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    Re: Artificial horizon question
    From: J Parsons
    Date: 2009 Apr 20, 07:59 -0700

    Since the topic of artificial horizons has returned, let me bore you all with 
    a newbie's experience in learning to use one.
    
    Last night I made my first attempt at a star sight with the Davis artificial 
    horizon.  The pan was filled with mineral oil and sat on a table, uncovered.  
    I used no "house" as the weather was absolutely calm.  I found the star's 
    reflections were pretty faint (I am in a city) but could be picked up by 
    bringing my eye very close to the surface of the pool.  I then had to slowly 
    back away and simultaneously straighten up while keeping my eye on the 
    reflected image of the star in the pool until I was standing confortably, 
    some six or seven feet back from the table, and could still see the 
    reflection.  WIth the sextant set at zero I looked through the scope at the 
    star and brought the instrurment down while swinging the arm so as to keep 
    the star in the index mirror until I was again looking into the artificial 
    horizon.  
    
    Sirius and Arcturus were bright enough for this method, but Betelgeuse's 
    reflection just could not be seen once I began to back away from the table.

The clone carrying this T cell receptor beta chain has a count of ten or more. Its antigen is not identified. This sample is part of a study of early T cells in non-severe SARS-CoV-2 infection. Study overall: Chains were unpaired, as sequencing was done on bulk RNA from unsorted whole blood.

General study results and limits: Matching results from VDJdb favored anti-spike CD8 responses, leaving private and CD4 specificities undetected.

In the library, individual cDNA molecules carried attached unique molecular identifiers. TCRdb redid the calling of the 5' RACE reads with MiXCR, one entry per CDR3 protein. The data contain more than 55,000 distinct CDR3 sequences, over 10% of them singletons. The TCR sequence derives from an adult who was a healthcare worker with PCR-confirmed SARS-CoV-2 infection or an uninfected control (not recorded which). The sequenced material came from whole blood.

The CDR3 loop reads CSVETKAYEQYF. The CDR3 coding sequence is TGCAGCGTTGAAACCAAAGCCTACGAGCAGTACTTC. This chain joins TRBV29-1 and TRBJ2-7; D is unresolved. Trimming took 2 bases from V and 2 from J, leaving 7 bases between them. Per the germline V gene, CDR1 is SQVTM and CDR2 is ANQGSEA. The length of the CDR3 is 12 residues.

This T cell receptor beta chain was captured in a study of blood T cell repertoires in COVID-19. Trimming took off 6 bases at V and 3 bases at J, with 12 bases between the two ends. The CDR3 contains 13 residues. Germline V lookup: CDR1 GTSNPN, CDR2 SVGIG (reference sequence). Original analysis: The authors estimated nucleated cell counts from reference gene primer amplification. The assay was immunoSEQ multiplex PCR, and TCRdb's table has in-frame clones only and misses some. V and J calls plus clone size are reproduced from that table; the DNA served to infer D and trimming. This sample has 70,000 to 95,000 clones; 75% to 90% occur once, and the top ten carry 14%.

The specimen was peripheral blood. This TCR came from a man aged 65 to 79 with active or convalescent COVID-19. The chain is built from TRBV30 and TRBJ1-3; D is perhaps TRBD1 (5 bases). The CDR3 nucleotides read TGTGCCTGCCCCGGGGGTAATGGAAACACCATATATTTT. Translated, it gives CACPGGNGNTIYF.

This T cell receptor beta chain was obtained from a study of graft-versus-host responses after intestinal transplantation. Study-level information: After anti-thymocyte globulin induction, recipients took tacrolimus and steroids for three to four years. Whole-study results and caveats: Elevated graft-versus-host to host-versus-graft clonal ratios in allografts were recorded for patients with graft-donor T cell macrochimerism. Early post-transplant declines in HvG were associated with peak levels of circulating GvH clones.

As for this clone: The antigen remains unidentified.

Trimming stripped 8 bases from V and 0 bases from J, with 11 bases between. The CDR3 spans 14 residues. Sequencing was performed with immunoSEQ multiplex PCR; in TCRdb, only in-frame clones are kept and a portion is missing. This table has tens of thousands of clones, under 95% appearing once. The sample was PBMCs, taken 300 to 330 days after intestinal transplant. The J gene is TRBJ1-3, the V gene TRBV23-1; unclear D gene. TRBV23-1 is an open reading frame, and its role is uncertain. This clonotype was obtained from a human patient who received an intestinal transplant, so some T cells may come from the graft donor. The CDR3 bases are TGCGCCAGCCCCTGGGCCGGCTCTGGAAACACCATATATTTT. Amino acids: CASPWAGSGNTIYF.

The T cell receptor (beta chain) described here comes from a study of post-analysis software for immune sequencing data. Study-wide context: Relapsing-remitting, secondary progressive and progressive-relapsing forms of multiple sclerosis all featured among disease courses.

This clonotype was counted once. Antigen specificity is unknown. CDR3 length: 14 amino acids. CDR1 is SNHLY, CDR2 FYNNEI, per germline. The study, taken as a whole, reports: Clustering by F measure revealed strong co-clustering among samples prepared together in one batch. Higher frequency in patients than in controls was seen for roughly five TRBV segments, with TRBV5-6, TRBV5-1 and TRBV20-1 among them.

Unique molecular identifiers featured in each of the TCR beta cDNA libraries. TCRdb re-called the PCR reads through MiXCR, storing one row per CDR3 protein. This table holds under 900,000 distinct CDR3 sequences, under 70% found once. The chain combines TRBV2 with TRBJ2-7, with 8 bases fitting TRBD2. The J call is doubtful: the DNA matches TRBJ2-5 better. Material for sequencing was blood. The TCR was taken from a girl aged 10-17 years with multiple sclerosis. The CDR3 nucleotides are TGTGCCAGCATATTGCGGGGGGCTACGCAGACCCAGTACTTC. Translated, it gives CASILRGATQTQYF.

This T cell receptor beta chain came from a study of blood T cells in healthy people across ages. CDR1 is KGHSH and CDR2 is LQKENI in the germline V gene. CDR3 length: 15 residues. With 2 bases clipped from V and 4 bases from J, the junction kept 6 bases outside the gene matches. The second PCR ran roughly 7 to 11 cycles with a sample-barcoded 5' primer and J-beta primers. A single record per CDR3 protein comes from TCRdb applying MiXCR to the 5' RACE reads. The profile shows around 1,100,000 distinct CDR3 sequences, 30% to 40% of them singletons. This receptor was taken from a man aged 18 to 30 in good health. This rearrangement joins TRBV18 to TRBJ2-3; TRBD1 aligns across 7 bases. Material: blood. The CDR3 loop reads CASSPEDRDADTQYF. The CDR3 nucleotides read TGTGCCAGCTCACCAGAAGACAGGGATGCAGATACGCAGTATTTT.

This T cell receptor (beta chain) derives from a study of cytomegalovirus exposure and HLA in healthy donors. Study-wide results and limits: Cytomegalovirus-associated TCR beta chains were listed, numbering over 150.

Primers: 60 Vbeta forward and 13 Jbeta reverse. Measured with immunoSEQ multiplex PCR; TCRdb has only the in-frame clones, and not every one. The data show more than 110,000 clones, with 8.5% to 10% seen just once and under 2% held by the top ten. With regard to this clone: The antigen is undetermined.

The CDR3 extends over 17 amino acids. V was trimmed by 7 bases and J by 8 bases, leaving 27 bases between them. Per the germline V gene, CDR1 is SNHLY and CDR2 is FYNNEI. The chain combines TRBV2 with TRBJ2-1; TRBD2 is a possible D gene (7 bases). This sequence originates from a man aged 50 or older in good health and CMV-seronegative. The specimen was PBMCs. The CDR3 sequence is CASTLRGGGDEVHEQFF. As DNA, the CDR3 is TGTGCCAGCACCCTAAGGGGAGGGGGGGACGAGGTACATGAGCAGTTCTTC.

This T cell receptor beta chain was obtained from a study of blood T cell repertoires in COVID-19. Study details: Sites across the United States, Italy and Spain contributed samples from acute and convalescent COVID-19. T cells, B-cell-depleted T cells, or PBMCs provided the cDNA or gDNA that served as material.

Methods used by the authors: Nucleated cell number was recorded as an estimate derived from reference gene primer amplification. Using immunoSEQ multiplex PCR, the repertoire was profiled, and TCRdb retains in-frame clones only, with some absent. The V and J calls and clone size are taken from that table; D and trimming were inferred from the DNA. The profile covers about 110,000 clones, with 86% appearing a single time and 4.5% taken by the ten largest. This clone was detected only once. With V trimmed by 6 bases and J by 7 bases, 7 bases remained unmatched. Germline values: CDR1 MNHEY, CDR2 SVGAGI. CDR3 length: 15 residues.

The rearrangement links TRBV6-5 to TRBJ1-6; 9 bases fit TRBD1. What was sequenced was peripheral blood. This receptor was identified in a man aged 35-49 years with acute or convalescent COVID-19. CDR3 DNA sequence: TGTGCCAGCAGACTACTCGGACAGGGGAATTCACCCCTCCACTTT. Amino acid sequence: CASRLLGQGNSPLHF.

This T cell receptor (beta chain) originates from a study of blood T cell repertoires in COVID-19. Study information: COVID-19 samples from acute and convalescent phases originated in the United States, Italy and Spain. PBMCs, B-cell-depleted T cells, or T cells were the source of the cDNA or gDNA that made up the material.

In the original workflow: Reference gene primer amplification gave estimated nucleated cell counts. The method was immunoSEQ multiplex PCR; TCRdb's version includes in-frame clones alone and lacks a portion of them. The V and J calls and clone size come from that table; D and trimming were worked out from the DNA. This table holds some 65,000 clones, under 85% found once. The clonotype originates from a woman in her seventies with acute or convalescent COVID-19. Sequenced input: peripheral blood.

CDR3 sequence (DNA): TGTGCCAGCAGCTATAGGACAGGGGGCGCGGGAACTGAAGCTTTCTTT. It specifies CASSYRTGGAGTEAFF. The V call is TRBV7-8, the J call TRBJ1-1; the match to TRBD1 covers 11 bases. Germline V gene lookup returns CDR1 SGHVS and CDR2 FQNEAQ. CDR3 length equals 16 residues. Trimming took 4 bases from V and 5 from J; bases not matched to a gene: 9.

I remembered reading some postings in this list's archives about black glass 
    plates, etc., so I took the dark blue shade that comes with the Davis A.H. 
    and dropped it into the bottom of the pan of mineral oil.  It helped 
    somewhat, but not really enough.  I may go out looking for some black glass 
    this week.
    
    The biggest problem I had, and in fact always have with the A.H., is that I 
    can't seem to bring the two images very close together laterally, despite 
    adjusting the mirrors of my Davis Mark 15 beforehand. It is hard to tell 
    whether the images are level with one another when they are so separated.  
    The lateral space varies suddenly and without apparent reason; that is I 
    can't figure out what I am doing that causes them to converge and separate.  
    Moving my eye from side to side behind the telescope doesn't help; also the 
    images seem to move towards and away from one another as I move the index 
    arm, but not in a predictable manner.
    
    Can anyone suggest why I might be having this problem and what I could do about it?
    
    -John P.
    
    
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